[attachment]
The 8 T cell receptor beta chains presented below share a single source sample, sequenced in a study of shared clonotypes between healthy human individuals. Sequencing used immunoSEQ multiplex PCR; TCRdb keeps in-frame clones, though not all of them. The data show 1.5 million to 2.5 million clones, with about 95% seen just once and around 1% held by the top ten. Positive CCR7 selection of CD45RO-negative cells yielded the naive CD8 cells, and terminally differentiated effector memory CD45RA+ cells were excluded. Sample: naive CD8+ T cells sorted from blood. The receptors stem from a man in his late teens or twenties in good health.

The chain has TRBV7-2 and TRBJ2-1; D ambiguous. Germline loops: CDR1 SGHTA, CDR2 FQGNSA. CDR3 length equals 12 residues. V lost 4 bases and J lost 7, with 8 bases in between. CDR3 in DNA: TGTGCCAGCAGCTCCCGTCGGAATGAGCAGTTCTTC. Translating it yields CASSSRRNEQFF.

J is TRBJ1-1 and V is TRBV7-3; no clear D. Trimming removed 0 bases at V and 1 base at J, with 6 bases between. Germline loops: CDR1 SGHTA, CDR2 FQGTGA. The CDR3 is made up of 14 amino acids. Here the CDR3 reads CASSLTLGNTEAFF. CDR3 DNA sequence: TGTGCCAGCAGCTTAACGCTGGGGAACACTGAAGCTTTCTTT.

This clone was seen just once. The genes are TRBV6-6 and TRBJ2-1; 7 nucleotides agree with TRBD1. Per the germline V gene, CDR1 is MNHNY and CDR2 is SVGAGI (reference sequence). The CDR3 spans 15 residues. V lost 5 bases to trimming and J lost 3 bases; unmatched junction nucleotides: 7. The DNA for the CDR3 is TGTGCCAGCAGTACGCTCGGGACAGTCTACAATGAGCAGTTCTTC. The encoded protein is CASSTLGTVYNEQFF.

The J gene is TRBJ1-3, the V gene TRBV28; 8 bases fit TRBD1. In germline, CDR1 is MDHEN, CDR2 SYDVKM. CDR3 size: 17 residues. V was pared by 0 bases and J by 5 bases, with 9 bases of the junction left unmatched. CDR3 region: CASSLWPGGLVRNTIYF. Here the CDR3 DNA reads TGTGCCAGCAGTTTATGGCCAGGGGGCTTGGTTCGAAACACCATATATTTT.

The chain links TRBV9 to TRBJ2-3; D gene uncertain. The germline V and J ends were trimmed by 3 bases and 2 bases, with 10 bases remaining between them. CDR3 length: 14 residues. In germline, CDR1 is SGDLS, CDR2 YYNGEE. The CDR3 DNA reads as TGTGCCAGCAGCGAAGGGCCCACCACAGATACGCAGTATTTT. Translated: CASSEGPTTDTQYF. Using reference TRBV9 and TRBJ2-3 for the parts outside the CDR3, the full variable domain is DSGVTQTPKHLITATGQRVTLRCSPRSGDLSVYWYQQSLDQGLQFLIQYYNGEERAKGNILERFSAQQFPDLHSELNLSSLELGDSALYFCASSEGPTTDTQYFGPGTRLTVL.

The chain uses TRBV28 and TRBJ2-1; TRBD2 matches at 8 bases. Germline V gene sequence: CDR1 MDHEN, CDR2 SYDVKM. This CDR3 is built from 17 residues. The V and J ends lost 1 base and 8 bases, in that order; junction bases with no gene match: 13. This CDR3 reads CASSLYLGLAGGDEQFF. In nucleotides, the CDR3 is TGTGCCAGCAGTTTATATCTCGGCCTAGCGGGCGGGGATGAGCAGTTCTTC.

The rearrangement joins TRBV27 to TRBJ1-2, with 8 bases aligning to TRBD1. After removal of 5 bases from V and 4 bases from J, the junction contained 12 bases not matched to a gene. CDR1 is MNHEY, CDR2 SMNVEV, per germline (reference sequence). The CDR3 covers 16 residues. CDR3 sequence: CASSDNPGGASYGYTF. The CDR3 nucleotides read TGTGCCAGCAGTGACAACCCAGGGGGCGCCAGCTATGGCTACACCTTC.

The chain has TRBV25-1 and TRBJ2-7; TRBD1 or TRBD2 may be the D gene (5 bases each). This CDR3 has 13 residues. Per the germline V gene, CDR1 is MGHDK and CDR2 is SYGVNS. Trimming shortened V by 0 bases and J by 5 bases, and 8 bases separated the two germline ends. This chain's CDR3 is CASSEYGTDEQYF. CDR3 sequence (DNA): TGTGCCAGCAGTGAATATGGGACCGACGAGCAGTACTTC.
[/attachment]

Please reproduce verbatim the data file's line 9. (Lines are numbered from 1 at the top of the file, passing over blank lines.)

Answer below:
The chain has TRBV25-1 and TRBJ2-7; TRBD1 or TRBD2 may be the D gene (5 bases each). This CDR3 has 13 residues. Per the germline V gene, CDR1 is MGHDK and CDR2 is SYGVNS. Trimming shortened V by 0 bases and J by 5 bases, and 8 bases separated the two germline ends. This chain's CDR3 is CASSEYGTDEQYF. CDR3 sequence (DNA): TGTGCCAGCAGTGAATATGGGACCGACGAGCAGTACTTC.